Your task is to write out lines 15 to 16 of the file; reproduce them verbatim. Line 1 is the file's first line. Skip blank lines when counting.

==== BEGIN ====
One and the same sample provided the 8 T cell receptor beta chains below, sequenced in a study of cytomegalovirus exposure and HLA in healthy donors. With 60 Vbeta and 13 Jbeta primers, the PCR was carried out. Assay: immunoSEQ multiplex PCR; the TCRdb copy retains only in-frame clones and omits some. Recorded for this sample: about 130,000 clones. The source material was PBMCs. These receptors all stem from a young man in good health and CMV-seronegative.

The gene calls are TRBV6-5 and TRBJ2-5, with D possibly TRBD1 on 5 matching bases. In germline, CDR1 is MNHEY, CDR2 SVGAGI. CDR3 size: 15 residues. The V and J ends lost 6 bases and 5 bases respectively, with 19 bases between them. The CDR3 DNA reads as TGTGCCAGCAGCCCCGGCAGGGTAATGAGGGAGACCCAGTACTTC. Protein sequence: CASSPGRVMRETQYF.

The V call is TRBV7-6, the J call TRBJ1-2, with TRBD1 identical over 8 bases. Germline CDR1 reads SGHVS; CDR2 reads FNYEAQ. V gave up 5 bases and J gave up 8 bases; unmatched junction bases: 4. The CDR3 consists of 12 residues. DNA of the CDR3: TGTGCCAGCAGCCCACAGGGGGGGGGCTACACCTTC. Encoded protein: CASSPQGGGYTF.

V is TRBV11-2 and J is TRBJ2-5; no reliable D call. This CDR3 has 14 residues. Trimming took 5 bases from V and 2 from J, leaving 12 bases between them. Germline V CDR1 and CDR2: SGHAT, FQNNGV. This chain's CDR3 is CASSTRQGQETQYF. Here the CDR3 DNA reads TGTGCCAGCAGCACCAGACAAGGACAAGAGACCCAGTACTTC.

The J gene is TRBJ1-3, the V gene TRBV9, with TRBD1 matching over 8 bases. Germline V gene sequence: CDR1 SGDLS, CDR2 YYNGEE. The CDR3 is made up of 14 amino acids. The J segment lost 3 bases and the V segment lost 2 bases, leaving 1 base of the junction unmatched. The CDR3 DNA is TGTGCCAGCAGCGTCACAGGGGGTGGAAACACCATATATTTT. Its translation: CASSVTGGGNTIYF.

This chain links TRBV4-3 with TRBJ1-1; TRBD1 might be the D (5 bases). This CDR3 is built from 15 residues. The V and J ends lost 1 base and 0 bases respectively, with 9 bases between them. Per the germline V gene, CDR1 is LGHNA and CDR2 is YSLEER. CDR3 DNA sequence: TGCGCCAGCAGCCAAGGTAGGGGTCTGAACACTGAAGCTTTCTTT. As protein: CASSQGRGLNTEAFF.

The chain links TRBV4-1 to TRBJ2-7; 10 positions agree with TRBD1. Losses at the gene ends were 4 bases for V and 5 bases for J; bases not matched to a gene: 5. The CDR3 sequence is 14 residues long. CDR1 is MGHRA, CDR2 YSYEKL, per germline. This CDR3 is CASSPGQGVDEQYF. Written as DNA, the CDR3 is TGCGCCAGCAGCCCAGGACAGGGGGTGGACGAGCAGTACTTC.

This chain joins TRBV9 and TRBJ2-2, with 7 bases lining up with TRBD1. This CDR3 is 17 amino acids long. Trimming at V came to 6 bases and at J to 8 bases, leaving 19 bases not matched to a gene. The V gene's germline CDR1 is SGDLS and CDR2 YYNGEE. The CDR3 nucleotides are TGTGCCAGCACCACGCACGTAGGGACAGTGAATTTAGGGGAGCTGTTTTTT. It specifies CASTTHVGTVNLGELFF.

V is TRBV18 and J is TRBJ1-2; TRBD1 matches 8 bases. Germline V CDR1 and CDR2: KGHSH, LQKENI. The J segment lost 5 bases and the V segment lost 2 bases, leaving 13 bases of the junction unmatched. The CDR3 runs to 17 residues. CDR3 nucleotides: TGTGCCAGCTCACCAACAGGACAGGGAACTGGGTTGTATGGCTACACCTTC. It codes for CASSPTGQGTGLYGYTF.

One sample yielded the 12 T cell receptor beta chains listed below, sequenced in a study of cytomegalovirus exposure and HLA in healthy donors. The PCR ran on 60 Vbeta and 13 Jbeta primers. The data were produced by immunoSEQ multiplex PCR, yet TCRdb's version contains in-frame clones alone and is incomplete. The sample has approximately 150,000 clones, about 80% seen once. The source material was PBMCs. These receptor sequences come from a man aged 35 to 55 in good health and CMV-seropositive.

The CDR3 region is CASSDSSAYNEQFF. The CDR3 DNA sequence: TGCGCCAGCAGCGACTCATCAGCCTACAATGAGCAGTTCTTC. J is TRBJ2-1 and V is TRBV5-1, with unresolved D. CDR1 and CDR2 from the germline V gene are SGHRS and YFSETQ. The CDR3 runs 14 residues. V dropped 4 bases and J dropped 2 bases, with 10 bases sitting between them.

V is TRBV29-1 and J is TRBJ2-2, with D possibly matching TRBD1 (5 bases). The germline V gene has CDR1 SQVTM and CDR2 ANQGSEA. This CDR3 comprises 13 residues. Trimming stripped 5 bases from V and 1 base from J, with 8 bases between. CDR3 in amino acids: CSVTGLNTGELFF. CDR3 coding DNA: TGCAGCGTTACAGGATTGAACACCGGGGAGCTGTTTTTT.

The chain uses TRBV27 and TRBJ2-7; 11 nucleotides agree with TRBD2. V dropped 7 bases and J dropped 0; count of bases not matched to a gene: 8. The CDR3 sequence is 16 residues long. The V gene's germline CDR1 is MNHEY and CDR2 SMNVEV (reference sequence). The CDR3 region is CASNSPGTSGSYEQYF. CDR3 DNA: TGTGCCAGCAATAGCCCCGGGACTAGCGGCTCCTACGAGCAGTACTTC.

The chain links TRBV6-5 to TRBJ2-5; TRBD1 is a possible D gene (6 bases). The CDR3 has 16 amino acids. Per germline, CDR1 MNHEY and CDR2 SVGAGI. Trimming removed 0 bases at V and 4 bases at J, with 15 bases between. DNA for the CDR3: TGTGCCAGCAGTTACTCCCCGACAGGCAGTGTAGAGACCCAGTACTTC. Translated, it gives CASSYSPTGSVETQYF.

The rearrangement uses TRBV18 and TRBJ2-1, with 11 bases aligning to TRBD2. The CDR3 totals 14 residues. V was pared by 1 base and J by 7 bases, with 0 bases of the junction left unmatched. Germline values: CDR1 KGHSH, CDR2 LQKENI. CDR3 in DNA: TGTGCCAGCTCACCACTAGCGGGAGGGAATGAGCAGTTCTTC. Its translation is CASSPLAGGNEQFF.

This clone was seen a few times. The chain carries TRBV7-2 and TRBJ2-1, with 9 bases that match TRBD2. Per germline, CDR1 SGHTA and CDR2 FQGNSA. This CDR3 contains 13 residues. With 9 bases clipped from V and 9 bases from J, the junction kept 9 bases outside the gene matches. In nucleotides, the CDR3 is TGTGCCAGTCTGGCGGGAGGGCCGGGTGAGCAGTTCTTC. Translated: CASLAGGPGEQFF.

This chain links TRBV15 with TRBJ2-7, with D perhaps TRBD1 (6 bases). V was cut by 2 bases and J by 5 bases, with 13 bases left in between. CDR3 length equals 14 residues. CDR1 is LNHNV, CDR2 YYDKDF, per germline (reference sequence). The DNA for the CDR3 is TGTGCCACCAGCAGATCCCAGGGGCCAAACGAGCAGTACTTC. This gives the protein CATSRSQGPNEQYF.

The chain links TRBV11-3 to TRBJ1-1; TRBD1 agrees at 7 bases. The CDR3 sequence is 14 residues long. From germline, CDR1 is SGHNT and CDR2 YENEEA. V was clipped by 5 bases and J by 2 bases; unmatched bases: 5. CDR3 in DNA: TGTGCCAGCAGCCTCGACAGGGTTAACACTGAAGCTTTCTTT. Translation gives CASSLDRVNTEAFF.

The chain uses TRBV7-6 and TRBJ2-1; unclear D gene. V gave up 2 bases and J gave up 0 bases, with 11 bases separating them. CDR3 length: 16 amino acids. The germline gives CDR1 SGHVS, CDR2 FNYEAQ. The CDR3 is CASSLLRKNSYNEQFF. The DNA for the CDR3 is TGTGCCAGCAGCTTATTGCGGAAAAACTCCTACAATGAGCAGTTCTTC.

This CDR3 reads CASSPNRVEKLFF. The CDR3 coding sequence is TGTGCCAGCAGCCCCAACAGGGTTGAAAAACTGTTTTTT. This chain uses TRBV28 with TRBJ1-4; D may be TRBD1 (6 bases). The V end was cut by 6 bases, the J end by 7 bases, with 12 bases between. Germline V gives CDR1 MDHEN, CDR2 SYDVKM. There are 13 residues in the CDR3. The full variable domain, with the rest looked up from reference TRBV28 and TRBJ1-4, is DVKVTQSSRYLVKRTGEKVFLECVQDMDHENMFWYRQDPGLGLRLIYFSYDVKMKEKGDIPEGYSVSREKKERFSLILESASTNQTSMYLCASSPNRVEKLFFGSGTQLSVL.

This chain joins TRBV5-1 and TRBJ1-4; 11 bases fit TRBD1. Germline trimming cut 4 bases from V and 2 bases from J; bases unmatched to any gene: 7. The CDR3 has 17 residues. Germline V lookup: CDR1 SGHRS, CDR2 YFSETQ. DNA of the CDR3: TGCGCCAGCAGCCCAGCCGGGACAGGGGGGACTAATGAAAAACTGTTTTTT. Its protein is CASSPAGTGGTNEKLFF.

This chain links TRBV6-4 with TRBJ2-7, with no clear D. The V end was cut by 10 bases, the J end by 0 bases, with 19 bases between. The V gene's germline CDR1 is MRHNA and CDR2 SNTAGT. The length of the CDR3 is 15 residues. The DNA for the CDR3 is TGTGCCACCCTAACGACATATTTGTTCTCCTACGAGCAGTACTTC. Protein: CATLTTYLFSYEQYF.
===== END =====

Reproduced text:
The rearrangement uses TRBV18 and TRBJ2-1, with 11 bases aligning to TRBD2. The CDR3 totals 14 residues. V was pared by 1 base and J by 7 bases, with 0 bases of the junction left unmatched. Germline values: CDR1 KGHSH, CDR2 LQKENI. CDR3 in DNA: TGTGCCAGCTCACCACTAGCGGGAGGGAATGAGCAGTTCTTC. Its translation is CASSPLAGGNEQFF.

This clone was seen a few times. The chain carries TRBV7-2 and TRBJ2-1, with 9 bases that match TRBD2. Per germline, CDR1 SGHTA and CDR2 FQGNSA. This CDR3 contains 13 residues. With 9 bases clipped from V and 9 bases from J, the junction kept 9 bases outside the gene matches. In nucleotides, the CDR3 is TGTGCCAGTCTGGCGGGAGGGCCGGGTGAGCAGTTCTTC. Translated: CASLAGGPGEQFF.